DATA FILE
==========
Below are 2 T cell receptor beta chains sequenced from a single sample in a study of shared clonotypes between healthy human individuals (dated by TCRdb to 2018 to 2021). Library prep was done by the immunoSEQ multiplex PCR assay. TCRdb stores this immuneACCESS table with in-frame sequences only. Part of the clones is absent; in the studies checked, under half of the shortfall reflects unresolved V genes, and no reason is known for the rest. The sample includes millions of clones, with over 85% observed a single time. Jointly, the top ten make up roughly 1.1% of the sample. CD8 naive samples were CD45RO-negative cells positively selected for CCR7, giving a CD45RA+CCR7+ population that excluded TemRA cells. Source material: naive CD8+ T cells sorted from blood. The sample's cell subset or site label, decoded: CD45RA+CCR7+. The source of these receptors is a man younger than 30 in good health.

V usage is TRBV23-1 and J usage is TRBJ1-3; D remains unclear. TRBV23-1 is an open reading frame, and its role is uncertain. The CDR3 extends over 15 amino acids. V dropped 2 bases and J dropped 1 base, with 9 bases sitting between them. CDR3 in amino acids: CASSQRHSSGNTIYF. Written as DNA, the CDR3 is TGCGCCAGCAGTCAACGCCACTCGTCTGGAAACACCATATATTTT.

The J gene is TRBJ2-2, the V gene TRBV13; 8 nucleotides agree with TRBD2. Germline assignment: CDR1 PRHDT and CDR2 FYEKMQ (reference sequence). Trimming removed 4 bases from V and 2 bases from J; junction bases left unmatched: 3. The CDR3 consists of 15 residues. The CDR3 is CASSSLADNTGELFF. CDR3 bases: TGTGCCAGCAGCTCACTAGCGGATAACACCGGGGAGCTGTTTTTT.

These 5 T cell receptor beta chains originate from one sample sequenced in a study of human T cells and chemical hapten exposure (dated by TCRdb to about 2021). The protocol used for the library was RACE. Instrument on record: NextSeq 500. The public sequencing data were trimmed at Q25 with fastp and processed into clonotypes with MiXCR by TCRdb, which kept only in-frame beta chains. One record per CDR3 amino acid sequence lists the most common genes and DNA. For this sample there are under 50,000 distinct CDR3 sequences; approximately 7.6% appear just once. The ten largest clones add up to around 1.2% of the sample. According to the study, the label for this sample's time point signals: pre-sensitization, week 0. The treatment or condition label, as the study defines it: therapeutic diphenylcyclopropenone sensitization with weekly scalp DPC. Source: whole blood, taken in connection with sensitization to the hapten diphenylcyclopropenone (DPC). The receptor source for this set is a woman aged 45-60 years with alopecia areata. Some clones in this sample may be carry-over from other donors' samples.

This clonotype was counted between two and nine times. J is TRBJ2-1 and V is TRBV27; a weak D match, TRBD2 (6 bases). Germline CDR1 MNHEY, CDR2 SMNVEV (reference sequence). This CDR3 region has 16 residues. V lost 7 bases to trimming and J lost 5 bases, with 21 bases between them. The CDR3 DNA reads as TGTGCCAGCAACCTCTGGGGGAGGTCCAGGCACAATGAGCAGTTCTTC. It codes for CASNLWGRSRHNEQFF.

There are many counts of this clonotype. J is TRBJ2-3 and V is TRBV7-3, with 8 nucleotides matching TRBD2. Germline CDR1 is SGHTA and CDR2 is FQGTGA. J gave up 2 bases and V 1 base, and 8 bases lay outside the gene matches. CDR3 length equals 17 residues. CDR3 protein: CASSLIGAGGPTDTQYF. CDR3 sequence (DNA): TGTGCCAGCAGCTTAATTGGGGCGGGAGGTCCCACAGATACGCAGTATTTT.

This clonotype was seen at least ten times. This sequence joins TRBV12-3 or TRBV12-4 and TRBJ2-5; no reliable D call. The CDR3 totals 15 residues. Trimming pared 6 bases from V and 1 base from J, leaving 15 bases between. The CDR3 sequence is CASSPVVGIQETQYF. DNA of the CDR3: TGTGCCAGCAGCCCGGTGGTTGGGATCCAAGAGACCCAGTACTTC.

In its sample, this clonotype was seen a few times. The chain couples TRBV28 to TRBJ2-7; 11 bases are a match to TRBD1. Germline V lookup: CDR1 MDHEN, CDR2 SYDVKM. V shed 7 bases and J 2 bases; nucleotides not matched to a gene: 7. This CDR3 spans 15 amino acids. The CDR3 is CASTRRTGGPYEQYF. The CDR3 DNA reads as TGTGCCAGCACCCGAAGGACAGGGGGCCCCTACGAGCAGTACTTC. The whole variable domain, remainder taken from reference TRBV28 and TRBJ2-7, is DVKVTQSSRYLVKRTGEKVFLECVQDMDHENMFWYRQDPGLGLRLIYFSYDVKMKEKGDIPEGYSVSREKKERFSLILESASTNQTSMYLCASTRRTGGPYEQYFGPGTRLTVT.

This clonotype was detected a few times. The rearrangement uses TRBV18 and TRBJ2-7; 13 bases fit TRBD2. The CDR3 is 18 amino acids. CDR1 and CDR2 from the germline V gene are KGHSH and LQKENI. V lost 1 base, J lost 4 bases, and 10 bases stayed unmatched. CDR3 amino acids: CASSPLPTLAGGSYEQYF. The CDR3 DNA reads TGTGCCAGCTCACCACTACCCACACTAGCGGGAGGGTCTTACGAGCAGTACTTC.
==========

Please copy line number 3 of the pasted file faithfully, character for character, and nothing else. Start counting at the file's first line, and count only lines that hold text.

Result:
The J gene is TRBJ2-2, the V gene TRBV13; 8 nucleotides agree with TRBD2. Germline assignment: CDR1 PRHDT and CDR2 FYEKMQ (reference sequence). Trimming removed 4 bases from V and 2 bases from J; junction bases left unmatched: 3. The CDR3 consists of 15 residues. The CDR3 is CASSSLADNTGELFF. CDR3 bases: TGTGCCAGCAGCTCACTAGCGGATAACACCGGGGAGCTGTTTTTT.